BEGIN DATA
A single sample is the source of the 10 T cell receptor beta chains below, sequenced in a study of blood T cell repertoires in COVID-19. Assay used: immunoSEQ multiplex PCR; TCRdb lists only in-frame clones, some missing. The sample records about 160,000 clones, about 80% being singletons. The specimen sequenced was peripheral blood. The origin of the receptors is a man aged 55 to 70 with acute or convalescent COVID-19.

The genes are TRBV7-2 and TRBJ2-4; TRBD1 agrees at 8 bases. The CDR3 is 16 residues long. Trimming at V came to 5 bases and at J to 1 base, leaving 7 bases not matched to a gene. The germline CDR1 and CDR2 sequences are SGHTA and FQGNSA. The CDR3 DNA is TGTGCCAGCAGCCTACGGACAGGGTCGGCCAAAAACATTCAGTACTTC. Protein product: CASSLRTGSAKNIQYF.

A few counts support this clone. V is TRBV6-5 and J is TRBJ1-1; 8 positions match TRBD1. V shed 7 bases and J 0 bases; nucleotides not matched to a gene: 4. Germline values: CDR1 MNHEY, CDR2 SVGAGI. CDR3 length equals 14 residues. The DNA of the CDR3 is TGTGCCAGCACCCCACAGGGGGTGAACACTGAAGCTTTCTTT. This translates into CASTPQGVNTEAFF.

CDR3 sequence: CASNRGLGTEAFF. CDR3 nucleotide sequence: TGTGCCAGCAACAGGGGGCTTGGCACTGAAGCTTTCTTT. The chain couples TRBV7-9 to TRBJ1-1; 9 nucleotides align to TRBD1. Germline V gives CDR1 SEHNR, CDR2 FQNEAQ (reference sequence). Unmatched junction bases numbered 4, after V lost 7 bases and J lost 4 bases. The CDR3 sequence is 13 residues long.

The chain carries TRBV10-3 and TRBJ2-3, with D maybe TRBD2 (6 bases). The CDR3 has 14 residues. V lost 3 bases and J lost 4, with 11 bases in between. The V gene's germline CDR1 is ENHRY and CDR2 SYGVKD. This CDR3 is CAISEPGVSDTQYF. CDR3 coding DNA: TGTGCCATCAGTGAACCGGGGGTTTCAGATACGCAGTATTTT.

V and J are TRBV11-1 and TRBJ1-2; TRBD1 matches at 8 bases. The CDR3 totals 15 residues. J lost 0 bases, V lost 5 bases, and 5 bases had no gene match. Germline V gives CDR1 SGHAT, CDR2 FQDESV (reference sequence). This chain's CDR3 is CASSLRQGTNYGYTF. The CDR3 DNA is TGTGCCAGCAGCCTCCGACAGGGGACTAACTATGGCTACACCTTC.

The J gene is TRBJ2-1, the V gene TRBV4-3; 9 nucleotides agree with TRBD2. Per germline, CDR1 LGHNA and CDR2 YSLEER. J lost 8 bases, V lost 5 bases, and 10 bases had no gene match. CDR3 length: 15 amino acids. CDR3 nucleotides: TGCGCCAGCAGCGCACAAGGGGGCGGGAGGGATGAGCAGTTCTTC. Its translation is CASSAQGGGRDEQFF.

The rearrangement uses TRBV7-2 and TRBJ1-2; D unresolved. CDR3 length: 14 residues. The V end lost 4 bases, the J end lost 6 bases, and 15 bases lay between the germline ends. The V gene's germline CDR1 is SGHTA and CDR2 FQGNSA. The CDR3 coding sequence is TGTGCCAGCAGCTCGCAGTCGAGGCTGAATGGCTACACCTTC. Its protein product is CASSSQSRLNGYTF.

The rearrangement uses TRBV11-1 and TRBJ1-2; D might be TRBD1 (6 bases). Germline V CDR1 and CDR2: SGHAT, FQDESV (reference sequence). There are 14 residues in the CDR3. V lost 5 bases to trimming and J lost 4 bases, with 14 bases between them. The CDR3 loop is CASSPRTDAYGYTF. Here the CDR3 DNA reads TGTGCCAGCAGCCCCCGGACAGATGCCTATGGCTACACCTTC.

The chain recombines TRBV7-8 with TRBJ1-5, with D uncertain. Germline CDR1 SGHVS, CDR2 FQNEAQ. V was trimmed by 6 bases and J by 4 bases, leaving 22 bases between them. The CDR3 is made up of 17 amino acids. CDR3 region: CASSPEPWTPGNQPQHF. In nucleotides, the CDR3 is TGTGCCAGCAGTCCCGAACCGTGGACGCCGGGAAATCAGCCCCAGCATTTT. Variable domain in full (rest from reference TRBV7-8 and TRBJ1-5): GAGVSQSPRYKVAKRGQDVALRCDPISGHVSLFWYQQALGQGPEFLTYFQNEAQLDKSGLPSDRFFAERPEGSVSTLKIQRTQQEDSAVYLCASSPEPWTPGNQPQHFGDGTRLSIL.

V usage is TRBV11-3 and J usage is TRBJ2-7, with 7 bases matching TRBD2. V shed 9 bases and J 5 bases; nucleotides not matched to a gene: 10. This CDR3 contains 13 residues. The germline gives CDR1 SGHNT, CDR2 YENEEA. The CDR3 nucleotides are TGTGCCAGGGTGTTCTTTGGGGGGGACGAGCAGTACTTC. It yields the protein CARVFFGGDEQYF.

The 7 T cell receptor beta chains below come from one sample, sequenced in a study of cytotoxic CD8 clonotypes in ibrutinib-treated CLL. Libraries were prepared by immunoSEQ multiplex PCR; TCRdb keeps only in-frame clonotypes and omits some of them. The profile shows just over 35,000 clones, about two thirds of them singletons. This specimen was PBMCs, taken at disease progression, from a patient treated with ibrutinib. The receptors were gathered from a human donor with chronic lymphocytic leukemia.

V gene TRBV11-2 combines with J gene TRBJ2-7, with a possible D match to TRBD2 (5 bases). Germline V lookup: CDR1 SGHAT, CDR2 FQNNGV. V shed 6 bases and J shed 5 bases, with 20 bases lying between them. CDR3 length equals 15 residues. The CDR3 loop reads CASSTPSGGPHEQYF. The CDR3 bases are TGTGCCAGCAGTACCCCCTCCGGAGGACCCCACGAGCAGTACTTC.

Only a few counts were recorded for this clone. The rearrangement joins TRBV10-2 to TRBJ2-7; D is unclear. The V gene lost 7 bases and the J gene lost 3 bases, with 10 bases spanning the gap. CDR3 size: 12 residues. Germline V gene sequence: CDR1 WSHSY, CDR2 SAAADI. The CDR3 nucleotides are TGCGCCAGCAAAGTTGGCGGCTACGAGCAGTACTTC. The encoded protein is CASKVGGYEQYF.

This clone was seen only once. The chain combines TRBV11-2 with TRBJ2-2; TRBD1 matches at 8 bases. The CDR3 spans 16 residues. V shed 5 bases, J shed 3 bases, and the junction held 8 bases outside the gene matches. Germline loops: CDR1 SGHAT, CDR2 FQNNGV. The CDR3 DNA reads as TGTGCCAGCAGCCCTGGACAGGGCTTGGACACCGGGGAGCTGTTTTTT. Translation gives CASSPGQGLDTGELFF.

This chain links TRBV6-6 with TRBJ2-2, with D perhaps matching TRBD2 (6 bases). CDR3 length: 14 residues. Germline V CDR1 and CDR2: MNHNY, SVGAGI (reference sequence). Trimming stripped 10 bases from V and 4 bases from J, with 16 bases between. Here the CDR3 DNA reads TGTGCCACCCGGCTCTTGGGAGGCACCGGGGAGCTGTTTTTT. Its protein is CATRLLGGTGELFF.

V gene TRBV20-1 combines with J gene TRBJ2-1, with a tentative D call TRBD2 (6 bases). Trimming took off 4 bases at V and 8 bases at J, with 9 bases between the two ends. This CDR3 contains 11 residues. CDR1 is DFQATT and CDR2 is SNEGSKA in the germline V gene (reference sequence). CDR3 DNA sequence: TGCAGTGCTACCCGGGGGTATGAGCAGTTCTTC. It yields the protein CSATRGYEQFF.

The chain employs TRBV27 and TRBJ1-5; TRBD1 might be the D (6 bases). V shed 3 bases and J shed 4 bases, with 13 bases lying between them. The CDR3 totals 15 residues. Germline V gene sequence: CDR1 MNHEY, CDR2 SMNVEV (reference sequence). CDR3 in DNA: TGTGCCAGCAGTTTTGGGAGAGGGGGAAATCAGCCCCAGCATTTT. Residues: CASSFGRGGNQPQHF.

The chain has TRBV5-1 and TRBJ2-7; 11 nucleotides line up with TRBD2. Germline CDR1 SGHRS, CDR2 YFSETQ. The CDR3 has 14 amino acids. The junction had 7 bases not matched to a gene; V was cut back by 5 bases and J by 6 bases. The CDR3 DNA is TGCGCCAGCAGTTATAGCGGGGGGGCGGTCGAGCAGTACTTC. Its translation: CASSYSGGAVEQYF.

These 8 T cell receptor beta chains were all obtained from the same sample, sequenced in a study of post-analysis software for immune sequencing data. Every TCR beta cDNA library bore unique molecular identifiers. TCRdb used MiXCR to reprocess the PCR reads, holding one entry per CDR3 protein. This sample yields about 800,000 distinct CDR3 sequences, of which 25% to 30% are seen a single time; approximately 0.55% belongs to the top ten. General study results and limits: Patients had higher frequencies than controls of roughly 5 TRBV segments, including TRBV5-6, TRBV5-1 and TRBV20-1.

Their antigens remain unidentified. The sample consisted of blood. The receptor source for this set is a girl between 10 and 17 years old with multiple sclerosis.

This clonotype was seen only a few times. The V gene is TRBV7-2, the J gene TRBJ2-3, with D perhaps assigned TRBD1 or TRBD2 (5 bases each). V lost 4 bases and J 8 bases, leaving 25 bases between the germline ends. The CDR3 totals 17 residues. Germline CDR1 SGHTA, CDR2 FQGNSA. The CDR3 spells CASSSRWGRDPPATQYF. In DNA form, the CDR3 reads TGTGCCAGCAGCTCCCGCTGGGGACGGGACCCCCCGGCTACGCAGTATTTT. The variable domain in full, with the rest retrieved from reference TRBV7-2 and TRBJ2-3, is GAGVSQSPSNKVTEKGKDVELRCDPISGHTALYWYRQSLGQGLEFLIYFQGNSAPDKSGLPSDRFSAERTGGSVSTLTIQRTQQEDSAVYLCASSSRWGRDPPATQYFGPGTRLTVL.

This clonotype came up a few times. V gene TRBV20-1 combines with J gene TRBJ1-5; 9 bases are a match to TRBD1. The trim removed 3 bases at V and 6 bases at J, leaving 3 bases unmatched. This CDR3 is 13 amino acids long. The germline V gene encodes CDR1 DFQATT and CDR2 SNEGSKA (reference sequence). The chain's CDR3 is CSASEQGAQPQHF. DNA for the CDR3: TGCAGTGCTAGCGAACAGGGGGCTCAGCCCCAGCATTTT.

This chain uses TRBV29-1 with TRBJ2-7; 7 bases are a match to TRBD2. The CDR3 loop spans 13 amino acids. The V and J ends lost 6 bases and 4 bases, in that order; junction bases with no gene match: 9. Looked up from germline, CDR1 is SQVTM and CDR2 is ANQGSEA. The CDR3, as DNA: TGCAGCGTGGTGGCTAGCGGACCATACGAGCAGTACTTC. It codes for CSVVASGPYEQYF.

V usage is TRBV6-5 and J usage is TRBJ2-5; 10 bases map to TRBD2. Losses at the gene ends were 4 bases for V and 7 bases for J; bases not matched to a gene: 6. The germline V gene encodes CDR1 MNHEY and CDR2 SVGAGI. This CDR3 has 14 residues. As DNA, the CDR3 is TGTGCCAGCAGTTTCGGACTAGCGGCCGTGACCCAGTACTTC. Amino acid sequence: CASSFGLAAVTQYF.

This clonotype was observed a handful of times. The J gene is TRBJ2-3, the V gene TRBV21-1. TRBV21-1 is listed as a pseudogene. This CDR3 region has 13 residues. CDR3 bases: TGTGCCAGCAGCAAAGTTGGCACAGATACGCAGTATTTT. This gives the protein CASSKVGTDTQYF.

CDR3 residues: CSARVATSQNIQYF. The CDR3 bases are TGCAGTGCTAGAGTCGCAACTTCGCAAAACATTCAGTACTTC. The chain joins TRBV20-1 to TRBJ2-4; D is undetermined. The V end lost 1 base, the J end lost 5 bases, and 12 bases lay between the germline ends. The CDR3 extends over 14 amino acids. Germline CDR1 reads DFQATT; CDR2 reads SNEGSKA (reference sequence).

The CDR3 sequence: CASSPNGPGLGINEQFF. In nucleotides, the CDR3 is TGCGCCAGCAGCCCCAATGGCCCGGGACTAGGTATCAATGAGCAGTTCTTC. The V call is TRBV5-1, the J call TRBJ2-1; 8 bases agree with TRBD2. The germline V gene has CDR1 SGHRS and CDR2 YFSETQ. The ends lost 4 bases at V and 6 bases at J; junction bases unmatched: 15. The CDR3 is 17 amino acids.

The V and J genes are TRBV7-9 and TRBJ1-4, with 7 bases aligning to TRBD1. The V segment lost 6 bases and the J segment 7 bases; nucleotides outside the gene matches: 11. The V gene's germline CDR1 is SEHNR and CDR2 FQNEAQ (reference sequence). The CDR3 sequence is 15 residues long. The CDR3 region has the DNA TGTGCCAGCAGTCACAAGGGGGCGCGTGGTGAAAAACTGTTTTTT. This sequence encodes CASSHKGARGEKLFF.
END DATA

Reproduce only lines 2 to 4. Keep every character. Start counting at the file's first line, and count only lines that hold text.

The genes are TRBV7-2 and TRBJ2-4; TRBD1 agrees at 8 bases. The CDR3 is 16 residues long. Trimming at V came to 5 bases and at J to 1 base, leaving 7 bases not matched to a gene. The germline CDR1 and CDR2 sequences are SGHTA and FQGNSA. The CDR3 DNA is TGTGCCAGCAGCCTACGGACAGGGTCGGCCAAAAACATTCAGTACTTC. Protein product: CASSLRTGSAKNIQYF.

A few counts support this clone. V is TRBV6-5 and J is TRBJ1-1; 8 positions match TRBD1. V shed 7 bases and J 0 bases; nucleotides not matched to a gene: 4. Germline values: CDR1 MNHEY, CDR2 SVGAGI. CDR3 length equals 14 residues. The DNA of the CDR3 is TGTGCCAGCACCCCACAGGGGGTGAACACTGAAGCTTTCTTT. This translates into CASTPQGVNTEAFF.

CDR3 sequence: CASNRGLGTEAFF. CDR3 nucleotide sequence: TGTGCCAGCAACAGGGGGCTTGGCACTGAAGCTTTCTTT. The chain couples TRBV7-9 to TRBJ1-1; 9 nucleotides align to TRBD1. Germline V gives CDR1 SEHNR, CDR2 FQNEAQ (reference sequence). Unmatched junction bases numbered 4, after V lost 7 bases and J lost 4 bases. The CDR3 sequence is 13 residues long.